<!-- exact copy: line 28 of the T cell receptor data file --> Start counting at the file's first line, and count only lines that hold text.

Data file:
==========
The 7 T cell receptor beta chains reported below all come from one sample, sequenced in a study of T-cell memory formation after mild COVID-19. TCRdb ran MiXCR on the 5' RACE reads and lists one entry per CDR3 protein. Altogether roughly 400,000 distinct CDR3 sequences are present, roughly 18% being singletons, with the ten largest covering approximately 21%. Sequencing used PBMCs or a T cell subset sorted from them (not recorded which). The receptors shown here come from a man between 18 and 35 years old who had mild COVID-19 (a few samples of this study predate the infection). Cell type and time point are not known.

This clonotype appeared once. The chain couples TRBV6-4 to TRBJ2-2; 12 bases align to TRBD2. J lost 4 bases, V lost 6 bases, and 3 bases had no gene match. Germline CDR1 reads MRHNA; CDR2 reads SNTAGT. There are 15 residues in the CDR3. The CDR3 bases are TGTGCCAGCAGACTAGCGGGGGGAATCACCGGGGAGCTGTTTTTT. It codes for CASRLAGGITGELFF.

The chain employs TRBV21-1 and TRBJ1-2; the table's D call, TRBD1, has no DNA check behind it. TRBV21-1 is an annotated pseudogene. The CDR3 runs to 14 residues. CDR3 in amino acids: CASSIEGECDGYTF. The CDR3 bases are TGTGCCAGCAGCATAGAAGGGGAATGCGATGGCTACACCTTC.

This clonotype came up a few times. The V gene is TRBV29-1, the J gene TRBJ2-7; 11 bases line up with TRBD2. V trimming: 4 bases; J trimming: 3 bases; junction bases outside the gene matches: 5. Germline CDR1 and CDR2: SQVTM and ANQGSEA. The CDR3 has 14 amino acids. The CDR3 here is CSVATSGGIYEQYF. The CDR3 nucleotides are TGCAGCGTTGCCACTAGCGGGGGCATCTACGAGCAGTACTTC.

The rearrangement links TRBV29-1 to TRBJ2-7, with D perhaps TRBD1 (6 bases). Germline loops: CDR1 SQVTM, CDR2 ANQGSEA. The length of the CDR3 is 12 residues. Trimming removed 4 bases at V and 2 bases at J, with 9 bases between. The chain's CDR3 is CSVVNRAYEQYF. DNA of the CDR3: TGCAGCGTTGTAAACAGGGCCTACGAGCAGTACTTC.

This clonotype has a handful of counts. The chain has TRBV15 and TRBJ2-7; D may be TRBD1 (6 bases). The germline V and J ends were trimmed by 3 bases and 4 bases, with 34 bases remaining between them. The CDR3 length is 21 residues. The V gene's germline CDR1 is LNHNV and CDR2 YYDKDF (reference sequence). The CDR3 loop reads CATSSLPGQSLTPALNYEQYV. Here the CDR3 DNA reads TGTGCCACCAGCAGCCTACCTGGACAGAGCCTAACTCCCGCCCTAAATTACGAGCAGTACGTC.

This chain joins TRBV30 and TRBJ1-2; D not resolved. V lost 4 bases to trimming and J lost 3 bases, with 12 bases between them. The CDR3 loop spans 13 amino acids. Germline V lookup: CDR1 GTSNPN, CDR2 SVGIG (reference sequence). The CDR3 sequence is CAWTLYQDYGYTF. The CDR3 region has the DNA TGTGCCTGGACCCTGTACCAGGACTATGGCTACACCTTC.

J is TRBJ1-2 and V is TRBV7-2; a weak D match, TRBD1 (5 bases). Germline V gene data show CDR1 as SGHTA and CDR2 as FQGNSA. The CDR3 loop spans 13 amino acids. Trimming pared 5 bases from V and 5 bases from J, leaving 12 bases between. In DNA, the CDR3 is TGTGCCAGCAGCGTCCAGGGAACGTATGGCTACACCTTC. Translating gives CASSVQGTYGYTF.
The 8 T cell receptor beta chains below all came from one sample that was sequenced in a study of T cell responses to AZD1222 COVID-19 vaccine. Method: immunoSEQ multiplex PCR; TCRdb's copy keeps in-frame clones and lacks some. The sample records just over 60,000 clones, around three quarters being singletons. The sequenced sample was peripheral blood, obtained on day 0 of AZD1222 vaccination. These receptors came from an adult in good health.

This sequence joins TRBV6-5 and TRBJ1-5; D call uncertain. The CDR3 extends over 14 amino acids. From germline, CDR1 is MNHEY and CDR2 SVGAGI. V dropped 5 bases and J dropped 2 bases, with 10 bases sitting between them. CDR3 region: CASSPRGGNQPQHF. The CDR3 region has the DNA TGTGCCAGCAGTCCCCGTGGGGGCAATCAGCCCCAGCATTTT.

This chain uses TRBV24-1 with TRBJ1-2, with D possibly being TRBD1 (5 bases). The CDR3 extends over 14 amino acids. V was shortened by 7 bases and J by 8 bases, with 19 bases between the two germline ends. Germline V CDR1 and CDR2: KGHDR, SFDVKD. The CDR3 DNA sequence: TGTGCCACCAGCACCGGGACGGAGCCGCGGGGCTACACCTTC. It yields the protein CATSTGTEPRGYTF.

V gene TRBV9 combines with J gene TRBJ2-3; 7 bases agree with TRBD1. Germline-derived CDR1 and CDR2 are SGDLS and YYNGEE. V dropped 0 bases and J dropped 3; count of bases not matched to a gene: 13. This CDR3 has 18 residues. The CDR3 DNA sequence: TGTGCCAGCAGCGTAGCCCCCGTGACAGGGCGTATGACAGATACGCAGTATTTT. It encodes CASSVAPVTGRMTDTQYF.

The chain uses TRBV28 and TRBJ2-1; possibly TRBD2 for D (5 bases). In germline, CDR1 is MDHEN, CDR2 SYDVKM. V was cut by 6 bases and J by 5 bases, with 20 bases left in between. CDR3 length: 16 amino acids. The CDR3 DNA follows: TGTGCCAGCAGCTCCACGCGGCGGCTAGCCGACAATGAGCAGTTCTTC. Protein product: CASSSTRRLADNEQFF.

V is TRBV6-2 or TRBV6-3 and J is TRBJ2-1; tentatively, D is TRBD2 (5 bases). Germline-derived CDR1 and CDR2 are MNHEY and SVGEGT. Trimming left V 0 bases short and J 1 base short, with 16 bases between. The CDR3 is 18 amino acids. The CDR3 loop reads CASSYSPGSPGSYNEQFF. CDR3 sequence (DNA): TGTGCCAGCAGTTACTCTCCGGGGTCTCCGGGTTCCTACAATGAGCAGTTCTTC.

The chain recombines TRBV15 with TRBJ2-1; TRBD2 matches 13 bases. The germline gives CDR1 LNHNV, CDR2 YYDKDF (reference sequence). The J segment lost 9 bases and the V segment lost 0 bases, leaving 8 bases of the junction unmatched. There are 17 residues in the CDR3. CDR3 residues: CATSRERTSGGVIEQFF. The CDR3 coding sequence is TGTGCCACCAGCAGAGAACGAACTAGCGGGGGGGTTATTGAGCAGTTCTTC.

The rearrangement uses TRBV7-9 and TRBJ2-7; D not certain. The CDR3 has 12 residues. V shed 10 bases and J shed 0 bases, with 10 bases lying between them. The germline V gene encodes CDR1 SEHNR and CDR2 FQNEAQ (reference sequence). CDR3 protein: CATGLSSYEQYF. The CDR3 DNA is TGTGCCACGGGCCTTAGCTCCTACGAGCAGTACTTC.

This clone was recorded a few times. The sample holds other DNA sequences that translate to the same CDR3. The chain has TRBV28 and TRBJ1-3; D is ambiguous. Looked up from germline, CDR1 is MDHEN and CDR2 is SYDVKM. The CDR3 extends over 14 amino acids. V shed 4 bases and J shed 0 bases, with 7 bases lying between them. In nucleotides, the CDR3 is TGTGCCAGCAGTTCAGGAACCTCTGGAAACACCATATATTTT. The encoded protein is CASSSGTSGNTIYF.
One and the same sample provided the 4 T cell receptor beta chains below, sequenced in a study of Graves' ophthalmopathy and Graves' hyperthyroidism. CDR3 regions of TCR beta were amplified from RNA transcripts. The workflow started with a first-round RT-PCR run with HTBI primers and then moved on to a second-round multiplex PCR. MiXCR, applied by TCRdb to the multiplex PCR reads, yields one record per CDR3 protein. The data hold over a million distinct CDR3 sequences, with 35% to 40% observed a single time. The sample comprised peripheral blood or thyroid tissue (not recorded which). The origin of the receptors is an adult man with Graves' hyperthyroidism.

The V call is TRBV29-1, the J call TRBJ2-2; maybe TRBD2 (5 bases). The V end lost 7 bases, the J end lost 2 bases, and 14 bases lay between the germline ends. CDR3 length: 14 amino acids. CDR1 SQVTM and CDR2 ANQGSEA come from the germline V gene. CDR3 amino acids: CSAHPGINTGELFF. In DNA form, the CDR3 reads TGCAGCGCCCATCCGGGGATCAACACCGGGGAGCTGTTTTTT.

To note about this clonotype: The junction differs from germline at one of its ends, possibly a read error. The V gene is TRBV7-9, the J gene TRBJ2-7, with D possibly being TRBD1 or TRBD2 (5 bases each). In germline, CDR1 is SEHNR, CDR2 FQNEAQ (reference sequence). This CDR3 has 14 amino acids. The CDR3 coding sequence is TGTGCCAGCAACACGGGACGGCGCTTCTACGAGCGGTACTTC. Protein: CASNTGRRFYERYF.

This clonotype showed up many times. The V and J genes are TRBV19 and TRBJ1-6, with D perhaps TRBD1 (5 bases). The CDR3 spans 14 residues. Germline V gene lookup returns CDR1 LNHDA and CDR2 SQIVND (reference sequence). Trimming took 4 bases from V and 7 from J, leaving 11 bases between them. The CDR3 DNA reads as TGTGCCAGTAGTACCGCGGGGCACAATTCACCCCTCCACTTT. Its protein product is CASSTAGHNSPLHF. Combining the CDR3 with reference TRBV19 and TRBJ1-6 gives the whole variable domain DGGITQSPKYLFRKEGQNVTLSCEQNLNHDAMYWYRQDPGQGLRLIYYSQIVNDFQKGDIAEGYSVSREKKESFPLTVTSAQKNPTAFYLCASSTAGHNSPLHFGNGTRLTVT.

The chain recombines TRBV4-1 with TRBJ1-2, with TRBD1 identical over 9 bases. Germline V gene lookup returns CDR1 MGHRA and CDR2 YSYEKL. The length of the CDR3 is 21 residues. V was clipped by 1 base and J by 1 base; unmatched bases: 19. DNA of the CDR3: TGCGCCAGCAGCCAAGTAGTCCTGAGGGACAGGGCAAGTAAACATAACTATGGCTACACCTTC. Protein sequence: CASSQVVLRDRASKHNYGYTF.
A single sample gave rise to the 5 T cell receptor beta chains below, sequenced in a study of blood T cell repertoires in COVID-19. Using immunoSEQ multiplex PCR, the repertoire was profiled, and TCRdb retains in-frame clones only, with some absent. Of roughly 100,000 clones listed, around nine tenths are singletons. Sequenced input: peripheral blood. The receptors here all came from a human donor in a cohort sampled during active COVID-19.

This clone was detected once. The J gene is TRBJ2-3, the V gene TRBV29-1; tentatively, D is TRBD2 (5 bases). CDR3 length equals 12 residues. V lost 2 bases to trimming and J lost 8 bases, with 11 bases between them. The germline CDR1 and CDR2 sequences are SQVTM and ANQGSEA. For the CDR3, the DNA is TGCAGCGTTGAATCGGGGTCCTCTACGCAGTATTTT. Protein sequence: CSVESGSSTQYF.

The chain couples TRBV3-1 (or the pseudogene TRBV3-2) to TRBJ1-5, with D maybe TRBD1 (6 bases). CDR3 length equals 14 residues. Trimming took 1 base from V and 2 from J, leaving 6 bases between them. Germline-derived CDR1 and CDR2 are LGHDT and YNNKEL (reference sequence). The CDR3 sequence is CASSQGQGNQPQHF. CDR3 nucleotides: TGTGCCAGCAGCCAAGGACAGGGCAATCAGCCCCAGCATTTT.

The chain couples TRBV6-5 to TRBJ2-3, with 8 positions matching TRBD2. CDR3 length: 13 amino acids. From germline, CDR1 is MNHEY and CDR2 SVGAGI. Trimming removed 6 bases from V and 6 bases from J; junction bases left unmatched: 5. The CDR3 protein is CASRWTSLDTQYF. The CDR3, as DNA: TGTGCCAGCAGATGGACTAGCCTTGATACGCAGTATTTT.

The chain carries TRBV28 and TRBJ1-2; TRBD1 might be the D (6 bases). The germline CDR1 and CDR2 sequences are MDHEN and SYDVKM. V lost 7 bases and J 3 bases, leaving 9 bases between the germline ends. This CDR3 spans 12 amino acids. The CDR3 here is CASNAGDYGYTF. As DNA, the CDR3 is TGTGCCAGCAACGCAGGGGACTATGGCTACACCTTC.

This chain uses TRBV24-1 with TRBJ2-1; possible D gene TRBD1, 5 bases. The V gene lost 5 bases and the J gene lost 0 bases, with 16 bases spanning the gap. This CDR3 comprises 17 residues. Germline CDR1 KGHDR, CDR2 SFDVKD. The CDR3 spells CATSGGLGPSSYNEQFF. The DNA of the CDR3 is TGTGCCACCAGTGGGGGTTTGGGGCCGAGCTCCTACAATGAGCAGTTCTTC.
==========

This chain uses TRBV24-1 with TRBJ2-1; possible D gene TRBD1, 5 bases. The V gene lost 5 bases and the J gene lost 0 bases, with 16 bases spanning the gap. This CDR3 comprises 17 residues. Germline CDR1 KGHDR, CDR2 SFDVKD. The CDR3 spells CATSGGLGPSSYNEQFF. The DNA of the CDR3 is TGTGCCACCAGTGGGGGTTTGGGGCCGAGCTCCTACAATGAGCAGTTCTTC.